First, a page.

Its price is unpredictable from one day to the next
Following its botched exit from Afghanistan, the U.S. has launched a new, all-out offensive on the Taliban’s finances, halting cash shipments destined for Kabul, influencing the World Bank and the IMF to cut off financial aid, and blocking access to Afghan government accounts — which conveniently reside at the Federal Reserve.
For the world’s pre-eminent superpower, repressing the Taliban’s bankbook is just another day at the office. Over the last twenty years since-9/11, the U.S Treasury Department has grown into the largest, most devastating monetary armament, exercising its various offices, with alphabet-soup style names, to disrupt, dismantle, even destroy enemy financial networks.
From quashing bad banks that fuelled North Korea’s “Office 39” to cutting off Hezbollah-backed Iranian institutions from the global financial system, the Treasury’s “Eye of Sauron” has been a highly effective tool for the U.S. empire.
Now, though, it faces a new kind of adversary: cryptocurrencies, in particular Bitcoin. As the Biden administration continues to limit the Taliban’s financial ability to use U.S. Dollars in global trade, cryptocurrencies such as Bitcoin have been touted as a potential workaround.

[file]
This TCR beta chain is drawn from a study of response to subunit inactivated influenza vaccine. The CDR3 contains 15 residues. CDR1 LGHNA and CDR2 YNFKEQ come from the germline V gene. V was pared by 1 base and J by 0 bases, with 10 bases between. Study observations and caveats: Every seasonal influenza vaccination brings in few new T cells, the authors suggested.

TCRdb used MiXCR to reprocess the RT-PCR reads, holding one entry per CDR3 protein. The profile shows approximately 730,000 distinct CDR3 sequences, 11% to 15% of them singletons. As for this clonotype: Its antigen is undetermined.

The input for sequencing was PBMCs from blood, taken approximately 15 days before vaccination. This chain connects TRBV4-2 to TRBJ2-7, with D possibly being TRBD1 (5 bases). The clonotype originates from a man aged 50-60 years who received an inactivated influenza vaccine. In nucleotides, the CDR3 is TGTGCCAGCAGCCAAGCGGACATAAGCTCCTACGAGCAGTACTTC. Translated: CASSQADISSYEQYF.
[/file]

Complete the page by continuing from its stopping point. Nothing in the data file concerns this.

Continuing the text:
But Bitcoin’s supposed benefits aren’t as sound you might think. It’s only anonymous or “censorship resilient”, for instance, if you’re not Ross Ulbricht, a Colonial Pipeline hacker, or anyone else the U.S. security agencies pursue with a vengeance.
What’s more, as a rogue state, partial anonymity is soon outweighed by Bitcoin’s instability as a currency. Essentially, you take on the unique risk of holding your reserves in a global currency free from regulation and oversight, which means any other entity across the globe can not only influence but monopolise Bitcoin. In turn, this would give said entity undue control over the cryptocurrency’s price.
While the dominant narrative portrays that Bitcoin has become the go-to hedge against inflation, causing the masses to pile in and drive up its price, we’ve seen rising speculation from individuals outside the mainstream crypto bubble, who claim only a few crypto insiders have been fuelling Bitcoin’s epic rally.
Ultimately, we don’t know whether Bitcoin’s price is going to drop or keep rising. Both sides remain adamant they are right, but nobody really knows who or what has been fuelling Bitcoin’s rapid rise. The crypto bear’s hypothesis — that crypto insiders have been fuelling the latest boom — is feasible, and if true, will prove disastrous for anyone who has adopted Bitcoin to skirt the legacy financial system.
It’s almost inconceivable to imagine the impact of a scenario in which the Taliban use Bitcoin to bypass U.S. sanctions and watch their net worth plunge more than 80%. Then again, if Bitcoin does indeed ‘go to the moon’, and the Taliban takes a punt while other powers keep dismissing it as fool’s gold, we could see them become the next Saudi Arabia. Only this time, backed by a fluorescent-orange digital coin.
Greg Barker is an independent journalist and quant, who also writes under the name Concoda. You can find him on Substack and Twitter at @concodanomics.